اختلالات شبه جسمی به عنوان اختلالات تنظیم عاطفی: مطالعه مقایسه TAS-20 با اقدامات غیر خود گزارشی آلکسی تایمیا
|کد مقاله||سال انتشار||مقاله انگلیسی||ترجمه فارسی||تعداد کلمات|
|35684||2004||9 صفحه PDF||سفارش دهید||6499 کلمه|
Publisher : Elsevier - Science Direct (الزویر - ساینس دایرکت)
Journal : Journal of Psychosomatic Research, Volume 57, Issue 3, September 2004, Pages 239–247
To determine the role of undifferentiated and dysregulated affects in somatoform disorders by using a multimethod assessment approach of alexithymia. Methods Forty patients with ICD-10 somatoform disorders (SoD) and 20 healthy controls, matched for age, education and sex, were included in the study. Alexithymia was assessed using the Toronto Alexithymia Scale (TAS-20), the Affect Consciousness Interview (ACI), and the Levels of Emotional Awareness Scale (LEAS). All classifications were made blinded with regard to clinical status. Results Scores of the ACI and the TAS-20 showed that alexithymia is higher in SoD than in healthy controls. No differences were found on the LEAS. In terms of the multidimensionality of the alexithymia construct, our results indicate a specific positive association between SoD and a proneness to experience undifferentiated affects. The three subfactors of the TAS-20 were differentially related to non-self-report measures of alexithymia and to negative affectivity (NA). Only the cognitive facet of the TAS-20 (externally oriented thinking [EOT]) was related to the LEAS and the ACI. In contrast, the affective facets of the TAS-20—difficulties identifying feelings (DIF) and difficulties describing feelings (DDF)—were substantially related to NA.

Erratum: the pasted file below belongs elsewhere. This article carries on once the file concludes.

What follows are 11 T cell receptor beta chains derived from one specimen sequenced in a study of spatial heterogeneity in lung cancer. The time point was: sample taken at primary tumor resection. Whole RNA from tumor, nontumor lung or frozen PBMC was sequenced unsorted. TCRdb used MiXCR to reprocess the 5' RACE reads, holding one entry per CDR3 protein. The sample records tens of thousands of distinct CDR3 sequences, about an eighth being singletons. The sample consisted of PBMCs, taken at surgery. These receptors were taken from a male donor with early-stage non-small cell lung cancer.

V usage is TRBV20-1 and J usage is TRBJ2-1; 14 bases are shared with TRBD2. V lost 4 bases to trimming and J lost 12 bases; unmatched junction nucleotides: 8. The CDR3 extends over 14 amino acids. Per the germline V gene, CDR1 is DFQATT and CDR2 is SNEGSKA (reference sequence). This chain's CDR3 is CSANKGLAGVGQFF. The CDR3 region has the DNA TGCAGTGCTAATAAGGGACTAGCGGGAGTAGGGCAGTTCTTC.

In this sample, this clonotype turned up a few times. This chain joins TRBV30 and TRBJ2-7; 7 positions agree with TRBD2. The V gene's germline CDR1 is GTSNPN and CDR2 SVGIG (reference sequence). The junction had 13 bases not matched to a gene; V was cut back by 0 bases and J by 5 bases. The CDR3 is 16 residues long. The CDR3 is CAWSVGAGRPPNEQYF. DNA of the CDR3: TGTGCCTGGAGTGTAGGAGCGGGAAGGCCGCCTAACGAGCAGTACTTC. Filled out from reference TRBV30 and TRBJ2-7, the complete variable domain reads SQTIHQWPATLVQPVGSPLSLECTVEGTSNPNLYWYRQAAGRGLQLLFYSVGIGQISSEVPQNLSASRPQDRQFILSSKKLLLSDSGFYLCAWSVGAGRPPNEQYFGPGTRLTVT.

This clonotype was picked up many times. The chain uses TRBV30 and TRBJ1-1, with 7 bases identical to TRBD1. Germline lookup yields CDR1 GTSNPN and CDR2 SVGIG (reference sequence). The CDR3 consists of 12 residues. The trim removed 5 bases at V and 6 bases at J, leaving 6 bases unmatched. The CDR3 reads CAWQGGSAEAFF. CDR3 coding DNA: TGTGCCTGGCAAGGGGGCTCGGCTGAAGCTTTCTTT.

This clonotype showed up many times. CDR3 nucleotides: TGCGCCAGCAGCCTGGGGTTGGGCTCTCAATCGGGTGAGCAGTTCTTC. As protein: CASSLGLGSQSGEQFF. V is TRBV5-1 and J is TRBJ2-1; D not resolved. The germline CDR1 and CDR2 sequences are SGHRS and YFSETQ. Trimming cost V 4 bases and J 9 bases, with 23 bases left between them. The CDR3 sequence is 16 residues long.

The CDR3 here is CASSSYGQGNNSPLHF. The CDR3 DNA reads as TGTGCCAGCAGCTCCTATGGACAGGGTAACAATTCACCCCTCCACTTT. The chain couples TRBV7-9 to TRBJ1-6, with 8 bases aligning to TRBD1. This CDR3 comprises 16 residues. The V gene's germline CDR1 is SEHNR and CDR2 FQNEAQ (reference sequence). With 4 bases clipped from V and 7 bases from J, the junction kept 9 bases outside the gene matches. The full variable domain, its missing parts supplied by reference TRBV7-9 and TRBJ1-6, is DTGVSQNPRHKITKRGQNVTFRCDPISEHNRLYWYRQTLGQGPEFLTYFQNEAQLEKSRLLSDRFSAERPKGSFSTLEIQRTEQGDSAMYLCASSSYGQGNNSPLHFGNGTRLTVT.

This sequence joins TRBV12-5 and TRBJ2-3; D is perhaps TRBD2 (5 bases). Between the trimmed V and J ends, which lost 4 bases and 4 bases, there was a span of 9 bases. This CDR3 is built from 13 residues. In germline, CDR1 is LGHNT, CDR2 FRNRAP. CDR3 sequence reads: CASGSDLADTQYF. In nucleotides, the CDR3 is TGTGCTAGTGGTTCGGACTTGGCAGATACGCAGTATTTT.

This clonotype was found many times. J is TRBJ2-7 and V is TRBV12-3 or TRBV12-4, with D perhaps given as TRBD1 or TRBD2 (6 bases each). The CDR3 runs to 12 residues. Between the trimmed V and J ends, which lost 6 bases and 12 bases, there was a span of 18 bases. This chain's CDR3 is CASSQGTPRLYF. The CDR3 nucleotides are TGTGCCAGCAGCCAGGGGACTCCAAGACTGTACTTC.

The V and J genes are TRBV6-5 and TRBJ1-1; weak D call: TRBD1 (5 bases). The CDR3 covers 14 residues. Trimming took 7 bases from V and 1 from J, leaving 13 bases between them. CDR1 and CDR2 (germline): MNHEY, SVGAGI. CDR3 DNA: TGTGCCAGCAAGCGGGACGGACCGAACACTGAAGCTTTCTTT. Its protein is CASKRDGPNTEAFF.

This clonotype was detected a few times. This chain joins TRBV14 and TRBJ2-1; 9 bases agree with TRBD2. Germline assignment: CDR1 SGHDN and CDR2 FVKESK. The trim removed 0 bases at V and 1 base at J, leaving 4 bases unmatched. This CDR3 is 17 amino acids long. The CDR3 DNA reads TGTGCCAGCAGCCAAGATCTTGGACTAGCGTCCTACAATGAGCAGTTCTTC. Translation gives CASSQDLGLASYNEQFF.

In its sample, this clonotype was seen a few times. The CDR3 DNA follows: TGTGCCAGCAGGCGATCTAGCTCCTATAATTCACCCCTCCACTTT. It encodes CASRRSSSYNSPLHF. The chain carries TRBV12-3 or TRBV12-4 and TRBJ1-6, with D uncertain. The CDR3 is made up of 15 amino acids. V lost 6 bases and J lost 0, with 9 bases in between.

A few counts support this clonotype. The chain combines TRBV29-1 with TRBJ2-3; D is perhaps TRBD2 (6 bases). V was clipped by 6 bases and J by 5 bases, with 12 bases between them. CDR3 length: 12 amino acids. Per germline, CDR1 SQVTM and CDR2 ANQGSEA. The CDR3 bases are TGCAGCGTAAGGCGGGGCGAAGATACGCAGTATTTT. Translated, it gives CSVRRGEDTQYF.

Somatizing patients are often characterized by a tendency to experience and communicate psychological distress in form of somatic symptoms and to seek medical help for them . The idea that a diminished capacity to consciously experience and differentiate affects and express them in an adequate or healthy way is an underlying factor of SoD is discussed here. One of the most elaborated and well-researched constructs for describing personality-related difficulties in the processing and regulation of emotion is alexithymia . Several empirical studies have explored a possible relationship between alexithymia and somatoform disorders (SoD). In two earlier studies using alexithymia only as a dichotomous construct, a high prevalence of alexithymia was found in patients with chronic pain  and . Other studies reported increased levels of alexithymia in SoD as compared to healthy controls ,  and . Patients with SoD were also found to show elevated alexithymia scores, when compared with medically ill patients ,  and . Two further studies found no differences in alexithymia between somatizing patients and other clinical control groups  and . Despite the evidence by the abovementioned studies of a link between alexithymia and somatization, the empirical findings remain controversial . Primarily methodological limitations accounted for the difficulties in the interpretation of data. The first concerns the measurement of alexithymia. In the past decade, findings on alexithymia in patients with SoD were mostly based on self-report measures. Although in current research the Toronto Alexithymia Scale (TAS-20) ,  and  is the best validated instrument to measure alexithymia, the exclusive use of self-report measures for assessing alexithymia remains subject to criticism. It has been argued that it is to some extent paradoxical to ask alexithymic persons who are characterized by a diminished affective insight to give an accurate estimation of their affective disturbances. Yet, as Lumely  commented, although plausible, this must be tested against data. The author as well as the creators of the TAS therefore recommended that studies be conducted using multiple alexithymia measures. To date, studies comparing the TAS-20 with non-self-report measures of alexithymia are few in number. The interpretation of existing studies concerning the link between alexithymia and somatization is further complicated by the insufficient attention that has been given to the overlap of alexithymia with negative emotional distress. Several studies have found that alexithymia correlated with depression and anxiety ,  and . Even though alexithymia is separate from the construct of depression , it must be tested whether the association between alexithymia and somatization is mediated by depression or anxiety. In the present study, we assessed alexithymia using the TAS in combination with non-self-report instruments of alexithymia. We also included a measure of negative affectivity (NA) to control for the effect of NA. In addition to these established instruments, new and promising measures of alexithymia-related constructs that avoid self-ratings have recently been introduced. Two of them, an interview-based measure (Affect Consciousness Interview [ACI])  and a performance-based measure of alexithymia (Levels of Emotional Awareness Scale [LEAS]) , were used in this study. The ACI is theoretically grounded in Tomkin's affect and script theory  and  and in contemporary self-psychology  and . Affect consciousness is considered to reflect a stable pattern of affect (schema) organization. It is operationalized in degrees of awareness, tolerance, emotional and conceptual expression across nine basic affect categories. The LEAS assesses the structural level of affect representation according to a cognitive–developmental model of emotional awareness. The hierarchical model of affect development is based on Piaget's theory of cognitive development  and Werner and Kaplan's theories of symbolization and language development . The LEA model postulates five levels of emotional organization ranging from globally organized somatic and action dominated levels to increasingly differentiated organized symbolic levels. The primary purpose of the present study was to further clarify the associations between alexithymia and somatization. Based on the abovementioned research strategy, we therefore sought to determine whether patients with SoD are more alexithymic then healthy controls. The second aim of the study was to further investigate the convergent and discriminant validity of the TAS-20. We therefore addressed the question of how the TAS-20 and non-self-report measures of alexithymia (ACI, LEAS) and a measure of NA were related to each other. The sample used in this study was already described in an article on attachment representation in SoD, which has been submitted for publication .